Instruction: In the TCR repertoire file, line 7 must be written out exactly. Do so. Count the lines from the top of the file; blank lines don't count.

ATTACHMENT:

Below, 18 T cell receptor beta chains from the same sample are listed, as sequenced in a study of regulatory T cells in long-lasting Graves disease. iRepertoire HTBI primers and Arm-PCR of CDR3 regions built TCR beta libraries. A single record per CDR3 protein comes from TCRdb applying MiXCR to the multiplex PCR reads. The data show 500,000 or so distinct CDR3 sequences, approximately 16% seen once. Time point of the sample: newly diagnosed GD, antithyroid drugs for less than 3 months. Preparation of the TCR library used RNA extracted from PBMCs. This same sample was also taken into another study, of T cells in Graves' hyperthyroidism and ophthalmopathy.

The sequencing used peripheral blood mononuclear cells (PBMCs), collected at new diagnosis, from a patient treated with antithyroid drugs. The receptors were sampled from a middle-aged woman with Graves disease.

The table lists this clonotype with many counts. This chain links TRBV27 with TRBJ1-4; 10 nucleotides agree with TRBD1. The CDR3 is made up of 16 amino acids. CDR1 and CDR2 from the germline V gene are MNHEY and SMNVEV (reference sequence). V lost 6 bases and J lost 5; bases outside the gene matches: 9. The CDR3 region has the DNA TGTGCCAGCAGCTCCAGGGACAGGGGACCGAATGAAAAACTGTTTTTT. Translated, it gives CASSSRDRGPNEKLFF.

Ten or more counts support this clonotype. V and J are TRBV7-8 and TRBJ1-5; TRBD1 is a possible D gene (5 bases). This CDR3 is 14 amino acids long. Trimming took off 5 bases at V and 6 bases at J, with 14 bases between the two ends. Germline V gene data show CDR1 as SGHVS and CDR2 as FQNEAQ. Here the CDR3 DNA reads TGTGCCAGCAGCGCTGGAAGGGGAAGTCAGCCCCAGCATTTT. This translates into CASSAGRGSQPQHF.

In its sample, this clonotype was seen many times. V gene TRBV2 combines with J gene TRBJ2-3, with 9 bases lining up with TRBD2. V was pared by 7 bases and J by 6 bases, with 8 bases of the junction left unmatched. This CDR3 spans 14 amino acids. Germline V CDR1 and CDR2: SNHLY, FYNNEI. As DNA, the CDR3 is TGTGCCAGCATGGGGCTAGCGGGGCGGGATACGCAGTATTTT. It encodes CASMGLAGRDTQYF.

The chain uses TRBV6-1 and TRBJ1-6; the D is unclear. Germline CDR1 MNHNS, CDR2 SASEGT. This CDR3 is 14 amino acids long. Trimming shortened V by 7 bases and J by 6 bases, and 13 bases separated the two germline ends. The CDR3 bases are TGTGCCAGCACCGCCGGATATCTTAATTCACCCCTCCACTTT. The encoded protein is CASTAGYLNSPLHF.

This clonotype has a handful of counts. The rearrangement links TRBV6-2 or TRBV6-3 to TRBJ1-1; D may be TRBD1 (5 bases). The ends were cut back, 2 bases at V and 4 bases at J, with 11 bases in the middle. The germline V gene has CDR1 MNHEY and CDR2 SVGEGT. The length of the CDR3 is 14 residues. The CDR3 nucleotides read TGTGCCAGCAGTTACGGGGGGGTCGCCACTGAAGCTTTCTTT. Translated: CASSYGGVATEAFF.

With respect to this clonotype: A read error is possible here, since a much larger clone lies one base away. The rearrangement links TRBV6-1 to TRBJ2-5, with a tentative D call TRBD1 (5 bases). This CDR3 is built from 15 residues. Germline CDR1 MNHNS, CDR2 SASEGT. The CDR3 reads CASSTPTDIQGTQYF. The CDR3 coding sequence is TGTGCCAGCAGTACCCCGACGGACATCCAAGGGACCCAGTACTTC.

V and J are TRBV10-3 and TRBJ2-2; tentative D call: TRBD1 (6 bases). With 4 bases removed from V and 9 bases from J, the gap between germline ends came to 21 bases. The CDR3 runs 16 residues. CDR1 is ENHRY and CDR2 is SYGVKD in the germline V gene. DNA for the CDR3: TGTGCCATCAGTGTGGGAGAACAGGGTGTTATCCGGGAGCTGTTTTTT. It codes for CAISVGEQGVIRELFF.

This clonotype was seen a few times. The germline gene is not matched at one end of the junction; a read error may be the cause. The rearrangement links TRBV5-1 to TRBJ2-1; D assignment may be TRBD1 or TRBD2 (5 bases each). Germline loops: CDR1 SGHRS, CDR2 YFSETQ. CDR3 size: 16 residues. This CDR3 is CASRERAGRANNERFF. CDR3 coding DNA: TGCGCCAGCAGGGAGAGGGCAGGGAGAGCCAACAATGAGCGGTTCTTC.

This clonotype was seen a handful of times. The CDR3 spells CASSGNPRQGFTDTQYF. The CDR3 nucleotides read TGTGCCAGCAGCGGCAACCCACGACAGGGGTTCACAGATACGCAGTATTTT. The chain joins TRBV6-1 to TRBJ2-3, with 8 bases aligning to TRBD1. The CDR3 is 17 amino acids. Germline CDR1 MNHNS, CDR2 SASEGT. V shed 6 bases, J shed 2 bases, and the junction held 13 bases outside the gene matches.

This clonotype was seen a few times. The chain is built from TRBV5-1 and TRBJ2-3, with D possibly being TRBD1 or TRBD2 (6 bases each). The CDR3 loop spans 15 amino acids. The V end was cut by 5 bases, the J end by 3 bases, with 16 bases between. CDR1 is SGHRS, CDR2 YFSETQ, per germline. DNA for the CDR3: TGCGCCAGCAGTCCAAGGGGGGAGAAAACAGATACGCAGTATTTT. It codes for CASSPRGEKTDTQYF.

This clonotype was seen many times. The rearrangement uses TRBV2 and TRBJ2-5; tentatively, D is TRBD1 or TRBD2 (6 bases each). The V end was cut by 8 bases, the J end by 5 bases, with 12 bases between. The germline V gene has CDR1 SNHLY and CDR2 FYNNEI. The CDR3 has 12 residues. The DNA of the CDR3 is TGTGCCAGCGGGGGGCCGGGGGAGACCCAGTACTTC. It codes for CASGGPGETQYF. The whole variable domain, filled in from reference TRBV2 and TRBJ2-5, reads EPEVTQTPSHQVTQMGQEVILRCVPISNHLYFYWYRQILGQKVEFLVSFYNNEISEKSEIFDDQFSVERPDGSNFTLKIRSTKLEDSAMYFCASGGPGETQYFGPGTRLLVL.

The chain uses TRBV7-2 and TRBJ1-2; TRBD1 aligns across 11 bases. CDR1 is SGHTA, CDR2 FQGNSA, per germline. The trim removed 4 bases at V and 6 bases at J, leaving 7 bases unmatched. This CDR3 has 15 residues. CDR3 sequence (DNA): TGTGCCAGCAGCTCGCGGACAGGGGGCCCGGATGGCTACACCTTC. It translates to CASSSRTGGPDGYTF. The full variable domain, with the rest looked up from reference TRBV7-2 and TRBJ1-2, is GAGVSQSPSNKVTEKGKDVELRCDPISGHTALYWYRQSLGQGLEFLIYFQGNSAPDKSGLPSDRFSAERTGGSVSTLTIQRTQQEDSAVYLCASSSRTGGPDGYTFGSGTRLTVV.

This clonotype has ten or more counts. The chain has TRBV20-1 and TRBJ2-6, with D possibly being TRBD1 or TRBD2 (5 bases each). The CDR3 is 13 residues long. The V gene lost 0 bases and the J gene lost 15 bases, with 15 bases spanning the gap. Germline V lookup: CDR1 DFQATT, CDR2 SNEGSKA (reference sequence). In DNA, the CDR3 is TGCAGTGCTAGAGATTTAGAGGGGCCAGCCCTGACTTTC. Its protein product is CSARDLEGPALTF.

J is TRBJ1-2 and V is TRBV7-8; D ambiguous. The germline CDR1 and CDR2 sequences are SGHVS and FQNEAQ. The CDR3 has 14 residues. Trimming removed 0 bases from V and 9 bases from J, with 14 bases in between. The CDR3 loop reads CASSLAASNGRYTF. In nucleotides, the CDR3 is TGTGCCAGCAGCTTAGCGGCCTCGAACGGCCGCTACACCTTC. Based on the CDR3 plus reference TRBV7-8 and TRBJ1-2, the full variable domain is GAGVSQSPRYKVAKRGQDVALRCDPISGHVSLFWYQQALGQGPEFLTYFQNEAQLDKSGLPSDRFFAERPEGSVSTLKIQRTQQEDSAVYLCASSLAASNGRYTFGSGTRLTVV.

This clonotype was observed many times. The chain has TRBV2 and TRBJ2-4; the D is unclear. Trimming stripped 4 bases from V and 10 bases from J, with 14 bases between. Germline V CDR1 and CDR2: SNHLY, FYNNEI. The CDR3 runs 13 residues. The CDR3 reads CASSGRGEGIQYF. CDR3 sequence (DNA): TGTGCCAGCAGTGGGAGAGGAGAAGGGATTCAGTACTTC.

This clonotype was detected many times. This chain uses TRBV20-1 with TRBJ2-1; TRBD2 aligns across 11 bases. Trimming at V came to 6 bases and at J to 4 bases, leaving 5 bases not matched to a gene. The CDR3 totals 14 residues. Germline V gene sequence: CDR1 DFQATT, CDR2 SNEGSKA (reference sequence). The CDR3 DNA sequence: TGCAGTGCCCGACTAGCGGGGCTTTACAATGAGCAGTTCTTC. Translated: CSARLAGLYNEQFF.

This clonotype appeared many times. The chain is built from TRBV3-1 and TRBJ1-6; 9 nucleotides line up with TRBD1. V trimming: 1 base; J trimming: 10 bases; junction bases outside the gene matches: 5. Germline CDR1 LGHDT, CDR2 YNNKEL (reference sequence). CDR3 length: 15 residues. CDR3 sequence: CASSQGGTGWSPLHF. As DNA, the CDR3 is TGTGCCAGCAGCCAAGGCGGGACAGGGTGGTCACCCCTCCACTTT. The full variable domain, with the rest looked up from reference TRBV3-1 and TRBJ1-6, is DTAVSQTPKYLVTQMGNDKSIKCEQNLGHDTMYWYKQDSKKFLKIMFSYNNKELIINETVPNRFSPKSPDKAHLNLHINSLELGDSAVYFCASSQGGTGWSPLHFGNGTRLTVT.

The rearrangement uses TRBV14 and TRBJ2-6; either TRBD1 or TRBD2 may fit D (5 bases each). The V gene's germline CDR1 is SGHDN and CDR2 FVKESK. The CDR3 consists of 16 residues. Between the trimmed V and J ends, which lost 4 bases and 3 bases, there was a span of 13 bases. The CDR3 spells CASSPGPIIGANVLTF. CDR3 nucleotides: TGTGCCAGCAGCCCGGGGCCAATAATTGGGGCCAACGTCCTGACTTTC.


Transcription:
This clonotype has a handful of counts. The rearrangement links TRBV6-2 or TRBV6-3 to TRBJ1-1; D may be TRBD1 (5 bases). The ends were cut back, 2 bases at V and 4 bases at J, with 11 bases in the middle. The germline V gene has CDR1 MNHEY and CDR2 SVGEGT. The length of the CDR3 is 14 residues. The CDR3 nucleotides read TGTGCCAGCAGTTACGGGGGGGTCGCCACTGAAGCTTTCTTT. Translated: CASSYGGVATEAFF.